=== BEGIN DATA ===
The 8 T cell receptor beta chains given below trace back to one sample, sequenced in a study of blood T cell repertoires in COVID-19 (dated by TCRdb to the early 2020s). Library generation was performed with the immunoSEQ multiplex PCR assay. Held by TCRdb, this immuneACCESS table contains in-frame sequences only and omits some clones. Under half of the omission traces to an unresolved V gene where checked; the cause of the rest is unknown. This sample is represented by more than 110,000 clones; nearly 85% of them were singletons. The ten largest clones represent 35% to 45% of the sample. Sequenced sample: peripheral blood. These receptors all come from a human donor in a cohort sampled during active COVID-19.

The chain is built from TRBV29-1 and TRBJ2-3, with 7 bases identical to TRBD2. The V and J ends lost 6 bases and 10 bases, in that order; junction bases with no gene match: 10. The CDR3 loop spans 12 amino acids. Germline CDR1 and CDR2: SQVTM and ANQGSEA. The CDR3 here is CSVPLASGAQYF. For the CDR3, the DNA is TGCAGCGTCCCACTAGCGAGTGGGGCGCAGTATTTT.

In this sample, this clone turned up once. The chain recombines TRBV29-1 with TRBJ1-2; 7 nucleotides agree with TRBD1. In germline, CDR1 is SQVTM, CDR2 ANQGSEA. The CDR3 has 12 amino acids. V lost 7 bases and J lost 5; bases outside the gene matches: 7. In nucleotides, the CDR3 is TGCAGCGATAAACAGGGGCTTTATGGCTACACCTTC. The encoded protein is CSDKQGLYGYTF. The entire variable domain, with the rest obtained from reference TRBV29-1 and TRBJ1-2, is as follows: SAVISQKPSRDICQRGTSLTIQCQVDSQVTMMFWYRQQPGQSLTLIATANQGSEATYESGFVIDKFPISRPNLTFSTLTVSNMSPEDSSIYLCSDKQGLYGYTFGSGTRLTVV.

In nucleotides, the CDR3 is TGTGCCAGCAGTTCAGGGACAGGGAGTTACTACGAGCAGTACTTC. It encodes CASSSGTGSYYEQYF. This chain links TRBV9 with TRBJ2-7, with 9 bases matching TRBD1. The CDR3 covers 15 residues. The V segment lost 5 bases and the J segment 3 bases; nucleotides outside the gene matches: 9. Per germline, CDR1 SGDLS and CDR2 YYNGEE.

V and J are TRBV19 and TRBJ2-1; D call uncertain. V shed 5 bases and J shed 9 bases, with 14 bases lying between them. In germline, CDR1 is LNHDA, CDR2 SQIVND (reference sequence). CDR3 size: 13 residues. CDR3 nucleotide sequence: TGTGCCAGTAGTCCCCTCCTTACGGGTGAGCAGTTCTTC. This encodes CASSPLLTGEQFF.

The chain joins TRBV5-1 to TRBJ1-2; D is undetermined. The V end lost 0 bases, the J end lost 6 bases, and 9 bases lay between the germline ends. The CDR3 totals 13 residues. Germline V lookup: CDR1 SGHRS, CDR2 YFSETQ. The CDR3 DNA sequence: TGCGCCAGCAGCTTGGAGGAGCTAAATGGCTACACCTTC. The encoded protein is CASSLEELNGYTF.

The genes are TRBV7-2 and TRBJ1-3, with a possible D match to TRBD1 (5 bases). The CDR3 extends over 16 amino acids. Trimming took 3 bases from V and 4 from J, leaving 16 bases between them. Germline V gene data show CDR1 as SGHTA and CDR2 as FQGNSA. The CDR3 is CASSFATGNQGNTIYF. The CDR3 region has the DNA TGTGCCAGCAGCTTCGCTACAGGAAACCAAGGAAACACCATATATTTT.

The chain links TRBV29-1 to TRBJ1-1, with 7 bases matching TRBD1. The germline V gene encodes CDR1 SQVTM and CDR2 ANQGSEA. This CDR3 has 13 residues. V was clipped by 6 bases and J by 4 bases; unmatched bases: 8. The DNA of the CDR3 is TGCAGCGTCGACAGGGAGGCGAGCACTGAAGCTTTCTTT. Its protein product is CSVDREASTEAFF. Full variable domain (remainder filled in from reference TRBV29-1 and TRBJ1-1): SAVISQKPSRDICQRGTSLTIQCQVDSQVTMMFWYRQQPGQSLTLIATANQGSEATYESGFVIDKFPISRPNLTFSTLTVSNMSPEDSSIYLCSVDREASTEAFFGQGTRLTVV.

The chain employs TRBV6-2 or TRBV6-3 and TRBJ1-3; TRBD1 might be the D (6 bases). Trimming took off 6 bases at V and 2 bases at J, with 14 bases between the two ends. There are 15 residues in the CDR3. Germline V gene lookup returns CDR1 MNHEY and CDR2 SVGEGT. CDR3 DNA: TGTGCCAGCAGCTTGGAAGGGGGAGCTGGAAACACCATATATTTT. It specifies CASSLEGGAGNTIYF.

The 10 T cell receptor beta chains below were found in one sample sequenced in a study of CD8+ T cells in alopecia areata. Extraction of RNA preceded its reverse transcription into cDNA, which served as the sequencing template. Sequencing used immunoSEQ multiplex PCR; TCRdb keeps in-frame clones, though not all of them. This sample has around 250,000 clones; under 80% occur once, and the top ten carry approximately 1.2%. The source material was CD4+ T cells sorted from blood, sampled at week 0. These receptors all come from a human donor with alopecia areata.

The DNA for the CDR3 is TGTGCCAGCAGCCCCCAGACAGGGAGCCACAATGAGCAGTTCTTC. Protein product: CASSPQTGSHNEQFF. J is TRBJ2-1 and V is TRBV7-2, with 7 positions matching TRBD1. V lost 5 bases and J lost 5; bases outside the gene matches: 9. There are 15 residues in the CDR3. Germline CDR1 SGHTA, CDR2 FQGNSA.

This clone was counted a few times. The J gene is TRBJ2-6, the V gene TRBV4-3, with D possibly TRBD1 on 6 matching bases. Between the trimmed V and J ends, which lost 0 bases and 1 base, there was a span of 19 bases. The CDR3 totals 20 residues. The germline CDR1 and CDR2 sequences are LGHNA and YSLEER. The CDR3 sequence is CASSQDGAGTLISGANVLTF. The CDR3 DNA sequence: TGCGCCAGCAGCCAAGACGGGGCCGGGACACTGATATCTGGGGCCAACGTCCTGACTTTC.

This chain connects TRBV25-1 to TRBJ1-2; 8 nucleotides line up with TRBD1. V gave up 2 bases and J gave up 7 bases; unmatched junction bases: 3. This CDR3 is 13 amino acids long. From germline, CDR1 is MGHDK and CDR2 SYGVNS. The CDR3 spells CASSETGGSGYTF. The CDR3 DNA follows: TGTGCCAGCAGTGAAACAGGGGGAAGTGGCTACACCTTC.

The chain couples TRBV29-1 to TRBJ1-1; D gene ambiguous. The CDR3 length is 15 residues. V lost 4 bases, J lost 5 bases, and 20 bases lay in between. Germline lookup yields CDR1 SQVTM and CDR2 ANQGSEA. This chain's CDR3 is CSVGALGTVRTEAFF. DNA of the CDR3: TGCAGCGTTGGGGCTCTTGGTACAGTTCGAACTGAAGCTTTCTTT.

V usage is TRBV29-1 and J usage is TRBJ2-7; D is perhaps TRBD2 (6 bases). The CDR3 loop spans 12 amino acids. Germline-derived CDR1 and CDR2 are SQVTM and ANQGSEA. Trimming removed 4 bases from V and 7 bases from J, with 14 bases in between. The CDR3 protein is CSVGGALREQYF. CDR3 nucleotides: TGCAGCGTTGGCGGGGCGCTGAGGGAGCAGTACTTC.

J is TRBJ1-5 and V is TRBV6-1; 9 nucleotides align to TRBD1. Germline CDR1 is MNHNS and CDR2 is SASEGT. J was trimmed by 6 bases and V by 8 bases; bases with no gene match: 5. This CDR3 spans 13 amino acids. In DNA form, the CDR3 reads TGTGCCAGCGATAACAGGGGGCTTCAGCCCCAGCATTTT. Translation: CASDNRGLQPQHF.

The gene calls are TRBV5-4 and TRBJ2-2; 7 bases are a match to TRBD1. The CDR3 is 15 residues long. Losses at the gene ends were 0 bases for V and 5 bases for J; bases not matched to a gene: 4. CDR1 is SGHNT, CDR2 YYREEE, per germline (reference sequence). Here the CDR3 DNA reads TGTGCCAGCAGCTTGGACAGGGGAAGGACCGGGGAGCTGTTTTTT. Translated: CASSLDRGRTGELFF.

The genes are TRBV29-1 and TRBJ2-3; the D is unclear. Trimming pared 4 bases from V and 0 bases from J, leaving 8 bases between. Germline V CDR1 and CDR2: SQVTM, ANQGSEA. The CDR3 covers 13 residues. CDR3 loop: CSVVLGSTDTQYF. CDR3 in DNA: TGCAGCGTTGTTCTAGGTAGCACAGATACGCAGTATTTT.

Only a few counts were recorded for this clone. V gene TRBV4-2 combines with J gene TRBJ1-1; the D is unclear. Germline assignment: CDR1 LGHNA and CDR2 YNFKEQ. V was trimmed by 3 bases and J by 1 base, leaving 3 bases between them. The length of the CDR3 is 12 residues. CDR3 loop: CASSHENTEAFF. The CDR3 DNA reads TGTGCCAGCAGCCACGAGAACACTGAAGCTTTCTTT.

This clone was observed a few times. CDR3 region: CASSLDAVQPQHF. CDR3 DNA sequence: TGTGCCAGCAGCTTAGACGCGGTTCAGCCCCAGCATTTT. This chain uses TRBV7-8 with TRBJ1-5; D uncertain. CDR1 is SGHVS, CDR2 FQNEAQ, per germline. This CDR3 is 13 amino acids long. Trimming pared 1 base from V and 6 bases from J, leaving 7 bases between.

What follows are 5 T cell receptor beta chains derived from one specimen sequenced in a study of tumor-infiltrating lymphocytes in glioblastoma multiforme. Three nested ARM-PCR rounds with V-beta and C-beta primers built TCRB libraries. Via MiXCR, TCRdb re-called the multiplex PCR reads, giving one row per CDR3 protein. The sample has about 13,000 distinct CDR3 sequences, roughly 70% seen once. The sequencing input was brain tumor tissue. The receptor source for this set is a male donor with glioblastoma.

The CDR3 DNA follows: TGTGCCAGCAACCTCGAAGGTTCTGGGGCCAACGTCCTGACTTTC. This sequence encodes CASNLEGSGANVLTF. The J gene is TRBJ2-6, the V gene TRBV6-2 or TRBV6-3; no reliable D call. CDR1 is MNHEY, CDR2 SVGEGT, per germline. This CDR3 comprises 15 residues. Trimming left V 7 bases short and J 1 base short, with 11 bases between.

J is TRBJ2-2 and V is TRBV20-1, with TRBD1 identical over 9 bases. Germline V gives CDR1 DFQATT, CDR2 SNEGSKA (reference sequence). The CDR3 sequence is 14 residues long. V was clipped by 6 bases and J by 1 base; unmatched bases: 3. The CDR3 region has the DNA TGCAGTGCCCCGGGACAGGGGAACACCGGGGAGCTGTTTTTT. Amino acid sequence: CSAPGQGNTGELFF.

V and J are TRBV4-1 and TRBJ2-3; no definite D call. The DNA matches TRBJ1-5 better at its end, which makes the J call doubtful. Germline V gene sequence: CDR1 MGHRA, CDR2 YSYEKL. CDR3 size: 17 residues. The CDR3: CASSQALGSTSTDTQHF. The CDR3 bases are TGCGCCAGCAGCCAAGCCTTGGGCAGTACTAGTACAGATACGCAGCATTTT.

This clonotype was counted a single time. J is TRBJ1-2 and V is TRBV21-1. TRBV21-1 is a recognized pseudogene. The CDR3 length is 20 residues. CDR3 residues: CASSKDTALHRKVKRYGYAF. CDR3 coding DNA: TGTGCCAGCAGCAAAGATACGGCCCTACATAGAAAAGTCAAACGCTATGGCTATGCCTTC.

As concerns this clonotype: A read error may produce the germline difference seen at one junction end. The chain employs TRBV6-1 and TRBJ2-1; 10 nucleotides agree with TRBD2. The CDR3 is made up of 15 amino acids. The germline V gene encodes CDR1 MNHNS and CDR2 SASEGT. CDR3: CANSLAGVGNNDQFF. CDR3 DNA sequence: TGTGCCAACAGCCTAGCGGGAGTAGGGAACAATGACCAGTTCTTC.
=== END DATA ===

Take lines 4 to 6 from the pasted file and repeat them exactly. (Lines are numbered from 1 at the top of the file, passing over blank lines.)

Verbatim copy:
In nucleotides, the CDR3 is TGTGCCAGCAGTTCAGGGACAGGGAGTTACTACGAGCAGTACTTC. It encodes CASSSGTGSYYEQYF. This chain links TRBV9 with TRBJ2-7, with 9 bases matching TRBD1. The CDR3 covers 15 residues. The V segment lost 5 bases and the J segment 3 bases; nucleotides outside the gene matches: 9. Per germline, CDR1 SGDLS and CDR2 YYNGEE.

V and J are TRBV19 and TRBJ2-1; D call uncertain. V shed 5 bases and J shed 9 bases, with 14 bases lying between them. In germline, CDR1 is LNHDA, CDR2 SQIVND (reference sequence). CDR3 size: 13 residues. CDR3 nucleotide sequence: TGTGCCAGTAGTCCCCTCCTTACGGGTGAGCAGTTCTTC. This encodes CASSPLLTGEQFF.

The chain joins TRBV5-1 to TRBJ1-2; D is undetermined. The V end lost 0 bases, the J end lost 6 bases, and 9 bases lay between the germline ends. The CDR3 totals 13 residues. Germline V lookup: CDR1 SGHRS, CDR2 YFSETQ. The CDR3 DNA sequence: TGCGCCAGCAGCTTGGAGGAGCTAAATGGCTACACCTTC. The encoded protein is CASSLEELNGYTF.